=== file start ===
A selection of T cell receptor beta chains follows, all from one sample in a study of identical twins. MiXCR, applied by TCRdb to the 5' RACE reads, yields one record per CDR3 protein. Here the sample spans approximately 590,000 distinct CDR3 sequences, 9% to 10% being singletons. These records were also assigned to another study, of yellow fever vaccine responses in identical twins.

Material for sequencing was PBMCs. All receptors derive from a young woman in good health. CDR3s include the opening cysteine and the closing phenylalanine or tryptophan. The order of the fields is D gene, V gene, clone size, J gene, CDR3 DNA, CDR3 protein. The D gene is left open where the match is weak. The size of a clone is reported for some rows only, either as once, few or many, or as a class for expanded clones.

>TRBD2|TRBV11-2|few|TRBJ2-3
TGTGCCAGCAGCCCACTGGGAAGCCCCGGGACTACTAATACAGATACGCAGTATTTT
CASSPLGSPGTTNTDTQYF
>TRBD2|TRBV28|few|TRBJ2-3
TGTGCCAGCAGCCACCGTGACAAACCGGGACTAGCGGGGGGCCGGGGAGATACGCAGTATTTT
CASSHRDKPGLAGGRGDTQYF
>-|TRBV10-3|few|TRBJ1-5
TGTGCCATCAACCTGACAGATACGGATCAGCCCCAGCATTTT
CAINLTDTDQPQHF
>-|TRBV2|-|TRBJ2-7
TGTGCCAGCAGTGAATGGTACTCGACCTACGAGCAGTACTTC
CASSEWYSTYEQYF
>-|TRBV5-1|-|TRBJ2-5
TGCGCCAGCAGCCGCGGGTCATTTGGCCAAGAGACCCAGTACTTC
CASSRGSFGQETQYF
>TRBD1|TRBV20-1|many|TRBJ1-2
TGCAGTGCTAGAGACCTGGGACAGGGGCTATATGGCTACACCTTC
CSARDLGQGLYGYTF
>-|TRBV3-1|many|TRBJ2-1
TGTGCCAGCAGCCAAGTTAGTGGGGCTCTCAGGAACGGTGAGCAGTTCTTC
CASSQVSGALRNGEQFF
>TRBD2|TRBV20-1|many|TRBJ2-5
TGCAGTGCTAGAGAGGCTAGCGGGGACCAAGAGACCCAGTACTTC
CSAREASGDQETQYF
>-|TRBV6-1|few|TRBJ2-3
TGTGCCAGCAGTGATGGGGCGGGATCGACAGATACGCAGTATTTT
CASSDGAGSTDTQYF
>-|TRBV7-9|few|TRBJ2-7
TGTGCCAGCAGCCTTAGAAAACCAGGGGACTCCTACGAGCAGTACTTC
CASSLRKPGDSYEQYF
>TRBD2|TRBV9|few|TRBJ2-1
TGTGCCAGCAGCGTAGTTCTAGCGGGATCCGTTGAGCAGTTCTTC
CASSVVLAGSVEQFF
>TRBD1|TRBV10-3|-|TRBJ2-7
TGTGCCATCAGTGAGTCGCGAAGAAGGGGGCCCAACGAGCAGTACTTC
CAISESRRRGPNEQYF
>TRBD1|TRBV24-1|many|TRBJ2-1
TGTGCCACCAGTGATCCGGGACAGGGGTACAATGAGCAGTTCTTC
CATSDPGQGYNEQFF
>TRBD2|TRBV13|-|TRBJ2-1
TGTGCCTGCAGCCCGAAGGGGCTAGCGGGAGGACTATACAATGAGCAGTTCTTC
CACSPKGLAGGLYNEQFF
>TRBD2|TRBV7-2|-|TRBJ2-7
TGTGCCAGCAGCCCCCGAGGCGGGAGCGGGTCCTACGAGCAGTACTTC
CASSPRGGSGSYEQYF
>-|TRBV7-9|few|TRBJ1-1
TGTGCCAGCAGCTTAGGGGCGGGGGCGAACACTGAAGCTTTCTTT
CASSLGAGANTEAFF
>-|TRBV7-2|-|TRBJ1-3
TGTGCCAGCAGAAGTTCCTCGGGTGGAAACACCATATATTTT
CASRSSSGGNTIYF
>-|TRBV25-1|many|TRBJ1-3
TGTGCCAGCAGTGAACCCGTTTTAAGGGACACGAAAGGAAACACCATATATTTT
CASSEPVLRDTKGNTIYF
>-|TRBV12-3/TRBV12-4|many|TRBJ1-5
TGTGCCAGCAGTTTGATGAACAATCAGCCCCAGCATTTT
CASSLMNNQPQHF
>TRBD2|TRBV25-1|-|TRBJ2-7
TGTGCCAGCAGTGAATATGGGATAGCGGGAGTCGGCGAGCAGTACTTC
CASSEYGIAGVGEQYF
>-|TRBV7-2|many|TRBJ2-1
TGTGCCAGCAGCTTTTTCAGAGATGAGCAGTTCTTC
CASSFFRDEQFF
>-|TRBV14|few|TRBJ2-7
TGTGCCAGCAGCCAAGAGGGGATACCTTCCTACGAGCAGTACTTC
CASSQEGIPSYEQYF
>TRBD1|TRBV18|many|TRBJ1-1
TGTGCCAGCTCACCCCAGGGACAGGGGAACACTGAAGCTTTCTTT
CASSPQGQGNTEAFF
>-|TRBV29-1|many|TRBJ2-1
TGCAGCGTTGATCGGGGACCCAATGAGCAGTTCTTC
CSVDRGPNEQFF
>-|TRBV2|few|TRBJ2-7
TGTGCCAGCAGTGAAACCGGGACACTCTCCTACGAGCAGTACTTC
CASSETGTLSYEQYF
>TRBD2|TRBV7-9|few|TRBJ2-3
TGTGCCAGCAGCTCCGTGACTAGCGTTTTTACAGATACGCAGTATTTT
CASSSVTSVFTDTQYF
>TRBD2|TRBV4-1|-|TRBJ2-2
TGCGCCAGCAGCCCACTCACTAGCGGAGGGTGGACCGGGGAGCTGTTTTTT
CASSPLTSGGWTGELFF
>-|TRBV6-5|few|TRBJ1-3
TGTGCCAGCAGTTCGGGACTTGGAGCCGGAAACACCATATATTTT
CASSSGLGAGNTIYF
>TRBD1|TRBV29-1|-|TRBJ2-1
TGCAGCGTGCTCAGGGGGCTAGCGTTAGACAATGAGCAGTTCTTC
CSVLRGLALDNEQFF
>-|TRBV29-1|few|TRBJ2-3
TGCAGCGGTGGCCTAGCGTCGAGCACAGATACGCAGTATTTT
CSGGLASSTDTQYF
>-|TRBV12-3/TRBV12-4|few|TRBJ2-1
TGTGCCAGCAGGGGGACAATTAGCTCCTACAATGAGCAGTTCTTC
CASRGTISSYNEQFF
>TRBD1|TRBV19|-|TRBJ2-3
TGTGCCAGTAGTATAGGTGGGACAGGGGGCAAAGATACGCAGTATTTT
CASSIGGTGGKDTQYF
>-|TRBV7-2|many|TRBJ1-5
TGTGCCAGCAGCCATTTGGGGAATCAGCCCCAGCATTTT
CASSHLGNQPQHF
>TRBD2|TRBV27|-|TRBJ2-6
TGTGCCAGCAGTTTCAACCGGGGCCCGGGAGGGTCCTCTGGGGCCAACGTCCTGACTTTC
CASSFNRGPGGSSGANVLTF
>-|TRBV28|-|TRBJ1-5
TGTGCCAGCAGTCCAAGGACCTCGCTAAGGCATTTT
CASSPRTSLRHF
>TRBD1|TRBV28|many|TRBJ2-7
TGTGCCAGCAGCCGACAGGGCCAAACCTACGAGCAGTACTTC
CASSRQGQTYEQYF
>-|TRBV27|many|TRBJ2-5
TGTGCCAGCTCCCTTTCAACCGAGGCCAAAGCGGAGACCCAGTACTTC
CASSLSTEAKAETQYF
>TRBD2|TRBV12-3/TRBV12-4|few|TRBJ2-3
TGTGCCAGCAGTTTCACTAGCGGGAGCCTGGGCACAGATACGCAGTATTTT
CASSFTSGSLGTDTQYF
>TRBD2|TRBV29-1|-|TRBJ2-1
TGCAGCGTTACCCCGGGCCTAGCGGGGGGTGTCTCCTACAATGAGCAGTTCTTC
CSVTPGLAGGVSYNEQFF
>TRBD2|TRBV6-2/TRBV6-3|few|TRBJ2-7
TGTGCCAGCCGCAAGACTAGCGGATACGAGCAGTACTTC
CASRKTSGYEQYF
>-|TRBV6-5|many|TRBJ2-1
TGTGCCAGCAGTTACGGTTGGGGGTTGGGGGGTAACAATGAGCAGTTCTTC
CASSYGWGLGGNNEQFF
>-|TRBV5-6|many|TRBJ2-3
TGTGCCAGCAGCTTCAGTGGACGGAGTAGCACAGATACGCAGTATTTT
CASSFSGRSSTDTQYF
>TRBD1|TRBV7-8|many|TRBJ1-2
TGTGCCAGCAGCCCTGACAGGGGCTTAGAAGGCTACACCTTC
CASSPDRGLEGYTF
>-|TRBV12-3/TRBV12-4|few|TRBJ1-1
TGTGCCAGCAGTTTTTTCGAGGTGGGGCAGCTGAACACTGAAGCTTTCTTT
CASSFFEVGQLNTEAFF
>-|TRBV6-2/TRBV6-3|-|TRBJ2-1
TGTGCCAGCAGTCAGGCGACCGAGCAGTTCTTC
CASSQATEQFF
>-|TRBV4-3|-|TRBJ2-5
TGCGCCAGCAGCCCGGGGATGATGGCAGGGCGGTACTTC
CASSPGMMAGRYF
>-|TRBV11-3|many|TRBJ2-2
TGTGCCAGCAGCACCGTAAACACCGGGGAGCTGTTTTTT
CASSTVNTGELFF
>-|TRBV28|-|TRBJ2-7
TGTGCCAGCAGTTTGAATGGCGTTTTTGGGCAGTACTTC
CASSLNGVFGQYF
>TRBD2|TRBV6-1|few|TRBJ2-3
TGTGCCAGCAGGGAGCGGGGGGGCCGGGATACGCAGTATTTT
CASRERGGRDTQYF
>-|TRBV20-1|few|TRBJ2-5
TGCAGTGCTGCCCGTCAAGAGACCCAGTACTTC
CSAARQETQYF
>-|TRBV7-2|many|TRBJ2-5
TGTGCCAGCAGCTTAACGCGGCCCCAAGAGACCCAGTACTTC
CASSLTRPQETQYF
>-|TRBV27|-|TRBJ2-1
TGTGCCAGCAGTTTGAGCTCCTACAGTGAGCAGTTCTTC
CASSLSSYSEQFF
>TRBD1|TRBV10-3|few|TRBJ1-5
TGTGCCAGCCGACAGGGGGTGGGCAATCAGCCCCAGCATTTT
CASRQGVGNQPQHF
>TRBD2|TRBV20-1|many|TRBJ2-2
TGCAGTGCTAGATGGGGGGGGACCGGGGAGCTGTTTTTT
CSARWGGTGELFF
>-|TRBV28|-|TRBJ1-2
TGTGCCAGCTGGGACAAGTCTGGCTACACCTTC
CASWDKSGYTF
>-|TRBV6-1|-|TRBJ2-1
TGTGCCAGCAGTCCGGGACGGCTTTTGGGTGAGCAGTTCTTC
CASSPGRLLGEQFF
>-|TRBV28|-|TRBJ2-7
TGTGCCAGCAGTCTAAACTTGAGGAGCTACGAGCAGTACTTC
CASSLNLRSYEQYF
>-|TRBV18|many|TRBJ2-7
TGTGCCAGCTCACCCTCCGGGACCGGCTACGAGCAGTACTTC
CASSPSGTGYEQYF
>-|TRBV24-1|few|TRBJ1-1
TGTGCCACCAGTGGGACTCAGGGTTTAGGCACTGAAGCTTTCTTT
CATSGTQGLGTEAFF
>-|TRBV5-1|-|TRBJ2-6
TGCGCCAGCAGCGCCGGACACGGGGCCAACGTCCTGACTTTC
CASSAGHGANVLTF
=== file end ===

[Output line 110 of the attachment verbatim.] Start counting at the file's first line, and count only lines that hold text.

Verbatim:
CASSRQGQTYEQYF